After a much-needed rest and refreshing, we got dressed up and strolled over to the Sydney Opera House, where we had a private tour of the inner workings of the whole complex; an exquisite gourmet dinner in the on-side restaurant, Bennelong; and finished off the evening with a production of The Merry Widow. Our trip could’ve ended right now and it would have been worth the 15-hour plane trip to get to this corner of the world.
But alas end it did not – there was so much more to come! The next 6 days were spent in New Zealand which will be covered in the following post.
We returned to Australia to experience the Great Barrier Reef. This was our one stroke of bad luck. The most anticipated photo-op of the whole trip. We embarked on a small tour, full-day, boat excursion 1 1/2 miles out to the edge of the Great Barrier Reef, but the weather was so poor all we experienced was dull gray. Dull gray skies, dull gray surface water, dull gray underwater. We saw some vibrant colorful fish while snorkeling, but the coral was mostly colorless and covered with ocean sediment.
The next day was much improved as we headed into the world’s oldest rainforest, the Daintree Rainforest – a beautifully lush tropical forest. We started out with a short riverboat cruise to get up close and personal with some 9-12′ crocodiles. Then we embarked on a walk through the rainforest that was thick with amazing vegetation and streams. We saw several wallabies – one with a joey in her pouch; a bright green frog; and numerous spiders and their creative webs.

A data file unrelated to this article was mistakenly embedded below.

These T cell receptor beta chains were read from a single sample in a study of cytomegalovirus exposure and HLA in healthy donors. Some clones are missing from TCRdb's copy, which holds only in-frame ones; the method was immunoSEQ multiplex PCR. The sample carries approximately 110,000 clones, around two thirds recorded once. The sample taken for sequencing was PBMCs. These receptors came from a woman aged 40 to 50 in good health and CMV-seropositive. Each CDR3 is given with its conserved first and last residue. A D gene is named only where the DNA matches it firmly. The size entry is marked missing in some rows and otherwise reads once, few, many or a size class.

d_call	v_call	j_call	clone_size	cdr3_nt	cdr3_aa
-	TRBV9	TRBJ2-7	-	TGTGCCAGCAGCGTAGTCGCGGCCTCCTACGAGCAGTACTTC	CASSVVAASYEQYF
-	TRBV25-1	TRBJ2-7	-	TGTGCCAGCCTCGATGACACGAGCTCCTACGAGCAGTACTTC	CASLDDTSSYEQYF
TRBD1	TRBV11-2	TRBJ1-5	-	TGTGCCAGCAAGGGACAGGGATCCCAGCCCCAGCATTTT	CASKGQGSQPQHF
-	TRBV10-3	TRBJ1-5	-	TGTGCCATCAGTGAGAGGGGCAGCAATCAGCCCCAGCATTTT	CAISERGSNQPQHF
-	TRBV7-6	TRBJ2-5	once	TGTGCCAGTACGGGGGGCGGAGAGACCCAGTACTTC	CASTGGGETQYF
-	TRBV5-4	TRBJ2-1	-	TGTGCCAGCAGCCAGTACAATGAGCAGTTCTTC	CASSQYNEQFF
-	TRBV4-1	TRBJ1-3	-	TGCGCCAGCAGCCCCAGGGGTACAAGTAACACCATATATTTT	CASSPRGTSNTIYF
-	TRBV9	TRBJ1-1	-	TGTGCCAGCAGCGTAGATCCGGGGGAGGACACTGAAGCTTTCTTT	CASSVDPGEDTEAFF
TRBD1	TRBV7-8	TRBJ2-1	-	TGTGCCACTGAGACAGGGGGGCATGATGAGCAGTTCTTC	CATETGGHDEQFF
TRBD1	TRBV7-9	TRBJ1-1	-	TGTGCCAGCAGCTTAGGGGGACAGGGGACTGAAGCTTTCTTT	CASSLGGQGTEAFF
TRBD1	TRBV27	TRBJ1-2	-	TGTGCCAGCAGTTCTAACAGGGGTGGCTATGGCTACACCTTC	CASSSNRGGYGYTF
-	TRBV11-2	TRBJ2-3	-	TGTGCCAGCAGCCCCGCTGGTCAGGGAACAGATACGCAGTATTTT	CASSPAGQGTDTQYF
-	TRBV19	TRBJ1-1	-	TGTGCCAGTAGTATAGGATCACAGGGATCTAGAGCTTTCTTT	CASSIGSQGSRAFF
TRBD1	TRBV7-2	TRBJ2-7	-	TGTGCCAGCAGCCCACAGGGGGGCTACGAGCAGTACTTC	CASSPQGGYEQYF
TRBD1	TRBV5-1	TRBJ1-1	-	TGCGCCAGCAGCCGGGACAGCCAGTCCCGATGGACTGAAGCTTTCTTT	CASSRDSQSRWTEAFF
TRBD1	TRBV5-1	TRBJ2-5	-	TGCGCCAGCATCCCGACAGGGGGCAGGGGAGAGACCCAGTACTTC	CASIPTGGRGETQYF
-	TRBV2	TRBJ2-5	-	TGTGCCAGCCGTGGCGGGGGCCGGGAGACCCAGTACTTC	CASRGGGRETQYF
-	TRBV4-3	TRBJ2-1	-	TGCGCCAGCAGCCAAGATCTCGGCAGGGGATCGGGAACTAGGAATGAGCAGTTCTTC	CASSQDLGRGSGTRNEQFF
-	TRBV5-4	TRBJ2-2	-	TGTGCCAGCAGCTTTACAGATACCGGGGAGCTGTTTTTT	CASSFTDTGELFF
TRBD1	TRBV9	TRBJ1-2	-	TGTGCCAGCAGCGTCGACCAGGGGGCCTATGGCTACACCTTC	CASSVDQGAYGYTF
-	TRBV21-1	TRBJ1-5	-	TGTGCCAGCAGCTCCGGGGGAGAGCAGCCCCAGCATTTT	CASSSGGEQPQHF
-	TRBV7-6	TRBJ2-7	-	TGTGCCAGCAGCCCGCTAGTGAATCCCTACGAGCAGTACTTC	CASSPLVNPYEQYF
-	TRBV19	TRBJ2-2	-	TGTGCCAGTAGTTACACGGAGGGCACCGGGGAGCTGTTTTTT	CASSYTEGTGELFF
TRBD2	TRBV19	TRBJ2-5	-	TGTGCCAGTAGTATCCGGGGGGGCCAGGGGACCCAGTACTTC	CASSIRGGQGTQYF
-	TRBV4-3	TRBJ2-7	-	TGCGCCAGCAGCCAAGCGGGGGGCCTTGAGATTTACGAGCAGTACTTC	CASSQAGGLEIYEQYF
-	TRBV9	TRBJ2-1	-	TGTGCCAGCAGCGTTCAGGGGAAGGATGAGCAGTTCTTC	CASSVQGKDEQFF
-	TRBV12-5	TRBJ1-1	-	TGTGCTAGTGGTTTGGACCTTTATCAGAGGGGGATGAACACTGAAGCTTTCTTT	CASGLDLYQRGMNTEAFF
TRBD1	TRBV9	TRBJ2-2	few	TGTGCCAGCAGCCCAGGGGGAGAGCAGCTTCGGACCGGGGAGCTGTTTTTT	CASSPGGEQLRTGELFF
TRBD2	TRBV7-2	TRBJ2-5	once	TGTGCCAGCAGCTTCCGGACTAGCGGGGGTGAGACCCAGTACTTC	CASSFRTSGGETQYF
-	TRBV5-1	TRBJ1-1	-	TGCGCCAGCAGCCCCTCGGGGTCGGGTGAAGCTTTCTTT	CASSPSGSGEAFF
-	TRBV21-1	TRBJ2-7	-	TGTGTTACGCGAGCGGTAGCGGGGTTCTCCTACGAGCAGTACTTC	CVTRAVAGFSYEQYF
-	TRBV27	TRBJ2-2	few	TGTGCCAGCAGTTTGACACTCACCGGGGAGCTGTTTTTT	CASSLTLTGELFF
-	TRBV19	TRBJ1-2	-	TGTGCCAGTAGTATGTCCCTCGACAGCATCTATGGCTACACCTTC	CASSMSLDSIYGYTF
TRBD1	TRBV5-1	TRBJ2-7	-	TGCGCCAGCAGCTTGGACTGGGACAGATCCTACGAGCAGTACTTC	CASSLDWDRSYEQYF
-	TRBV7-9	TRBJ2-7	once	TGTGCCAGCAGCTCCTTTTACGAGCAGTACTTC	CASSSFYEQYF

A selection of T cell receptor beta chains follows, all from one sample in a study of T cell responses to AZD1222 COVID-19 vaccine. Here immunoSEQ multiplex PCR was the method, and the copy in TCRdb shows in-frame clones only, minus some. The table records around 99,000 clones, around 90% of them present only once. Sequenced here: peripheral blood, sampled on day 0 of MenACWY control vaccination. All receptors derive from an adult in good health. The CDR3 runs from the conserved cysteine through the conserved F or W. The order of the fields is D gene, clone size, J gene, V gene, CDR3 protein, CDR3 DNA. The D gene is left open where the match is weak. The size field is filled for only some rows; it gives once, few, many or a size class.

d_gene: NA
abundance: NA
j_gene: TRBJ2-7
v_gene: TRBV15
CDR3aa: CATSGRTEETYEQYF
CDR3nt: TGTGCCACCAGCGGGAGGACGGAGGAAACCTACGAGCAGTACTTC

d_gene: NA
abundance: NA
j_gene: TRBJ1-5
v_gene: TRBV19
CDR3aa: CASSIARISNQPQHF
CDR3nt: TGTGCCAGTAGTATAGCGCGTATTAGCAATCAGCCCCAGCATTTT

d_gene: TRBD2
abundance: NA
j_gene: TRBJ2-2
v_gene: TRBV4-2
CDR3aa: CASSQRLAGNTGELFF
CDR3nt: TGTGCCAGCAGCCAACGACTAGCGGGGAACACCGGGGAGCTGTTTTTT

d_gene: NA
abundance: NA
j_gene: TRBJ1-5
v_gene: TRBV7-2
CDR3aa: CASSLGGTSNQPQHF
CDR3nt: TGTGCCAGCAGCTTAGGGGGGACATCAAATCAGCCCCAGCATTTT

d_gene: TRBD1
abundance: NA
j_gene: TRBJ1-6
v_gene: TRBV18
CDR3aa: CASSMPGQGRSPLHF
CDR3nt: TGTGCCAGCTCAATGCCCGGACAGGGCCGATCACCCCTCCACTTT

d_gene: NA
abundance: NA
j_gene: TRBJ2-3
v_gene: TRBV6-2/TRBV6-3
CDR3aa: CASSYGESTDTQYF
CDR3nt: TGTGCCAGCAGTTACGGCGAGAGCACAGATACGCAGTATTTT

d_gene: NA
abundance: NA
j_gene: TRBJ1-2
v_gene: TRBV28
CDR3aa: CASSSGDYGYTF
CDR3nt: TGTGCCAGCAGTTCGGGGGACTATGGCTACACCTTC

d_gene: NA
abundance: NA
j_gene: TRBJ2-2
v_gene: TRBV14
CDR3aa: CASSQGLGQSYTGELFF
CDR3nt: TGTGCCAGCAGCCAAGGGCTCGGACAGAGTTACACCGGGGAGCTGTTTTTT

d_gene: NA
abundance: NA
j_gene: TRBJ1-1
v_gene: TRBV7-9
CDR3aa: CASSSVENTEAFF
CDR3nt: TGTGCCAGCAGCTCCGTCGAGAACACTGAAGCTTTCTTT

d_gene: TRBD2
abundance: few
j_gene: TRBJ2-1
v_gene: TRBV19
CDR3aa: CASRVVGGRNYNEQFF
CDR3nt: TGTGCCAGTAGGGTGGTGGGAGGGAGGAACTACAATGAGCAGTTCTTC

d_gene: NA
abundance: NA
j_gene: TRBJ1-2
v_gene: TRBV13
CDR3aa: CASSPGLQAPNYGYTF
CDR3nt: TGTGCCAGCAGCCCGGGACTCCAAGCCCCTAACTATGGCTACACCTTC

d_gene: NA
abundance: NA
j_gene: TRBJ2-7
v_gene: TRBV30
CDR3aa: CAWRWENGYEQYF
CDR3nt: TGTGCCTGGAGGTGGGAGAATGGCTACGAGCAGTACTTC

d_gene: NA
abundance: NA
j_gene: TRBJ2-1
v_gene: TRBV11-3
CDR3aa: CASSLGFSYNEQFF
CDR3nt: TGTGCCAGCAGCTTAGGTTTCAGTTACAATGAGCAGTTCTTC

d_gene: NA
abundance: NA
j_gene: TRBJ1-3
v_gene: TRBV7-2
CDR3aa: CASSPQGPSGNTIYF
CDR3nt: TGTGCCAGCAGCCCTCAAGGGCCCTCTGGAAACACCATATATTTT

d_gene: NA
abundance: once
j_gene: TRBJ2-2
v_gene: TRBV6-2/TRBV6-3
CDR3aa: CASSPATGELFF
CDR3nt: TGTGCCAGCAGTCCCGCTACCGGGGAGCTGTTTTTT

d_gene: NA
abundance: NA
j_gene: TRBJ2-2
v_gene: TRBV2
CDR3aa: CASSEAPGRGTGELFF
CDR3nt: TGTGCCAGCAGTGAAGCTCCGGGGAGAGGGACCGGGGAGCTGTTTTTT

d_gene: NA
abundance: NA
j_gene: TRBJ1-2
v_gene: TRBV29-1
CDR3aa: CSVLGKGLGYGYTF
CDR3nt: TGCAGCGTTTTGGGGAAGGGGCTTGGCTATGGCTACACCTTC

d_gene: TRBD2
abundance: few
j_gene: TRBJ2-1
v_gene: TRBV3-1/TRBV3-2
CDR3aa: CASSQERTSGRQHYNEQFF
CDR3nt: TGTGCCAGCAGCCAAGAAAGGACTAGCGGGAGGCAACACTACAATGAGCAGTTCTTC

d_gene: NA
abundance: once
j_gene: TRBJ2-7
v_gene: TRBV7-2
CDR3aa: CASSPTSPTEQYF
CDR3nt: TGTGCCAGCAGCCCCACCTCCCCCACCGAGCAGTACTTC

Next we headed to Melbourne to experience the more cosmopolitan city in Australia. There is a very vocal, almost hostile rivalry between Melbourne and Sydney – each touting themselves as the ‘go-to’ city of Australia. These cities are so very different that I don’t even see a need for a rivalry, but an opportunity to tout each others strengths. Our main purpose in visiting Melbourne was to attend the semi-final and final matches of the women’s Australian Open, with a day in between to experience the vibe of Melbourne.
A good part of Melbourne is experiencing a renaissance of sorts – seeing people taking pride in their neighborhoods and creating unique expressions of the area by the food they serve, the culture they openly share, and the architecture to showcase the area’s innovations. Alleys along many of the bustling streets are go-to spots for boutique stores, coffee shops and dining experiences.
The city as a whole has embraced graffiti as a form of art that needs to be openly exhibited, not painted over. The city has commissioned several graffiti artists to paint murals on several large buildings that are amazing in stature, creativity and talent. Many of the above mentioned alleys have become oversized canvases for more detailed artwork and other forms of artistic expression.
And although the city sits on the east side of a very large harbor, only a small portion of the city revolves it’s day-to-day workings on the waterfront. That is mainly reserved for the weekend when the city’s inhabitants pour out onto the beaches and soak up the sun and water.
As if the trip down under hadn’t already been magnificent enough, we still had the main reason for coming to Australia to experience – the Australian Open. It was the 50th anniversary of Billie Jean King‘s one win at the Aussie Open, and she was being honored with a special award – Australian Women of the Year. Being summer in Australia in January, we sweltered courtside while witnessing three of the best women’s matches I have ever watched – live or on TV. Luckily we had ample opportunity to quench our thirst with the tournament signature drink – Aperol Spritz.
And yes we even tried some ‘Vegemite‘ – not bad if I do say so myself. A salty spread that most Australians we talked to still eat on a regular basis. But sadly we never saw a koala bear or a kangaroo. Guess we’ll just have to make a return trip!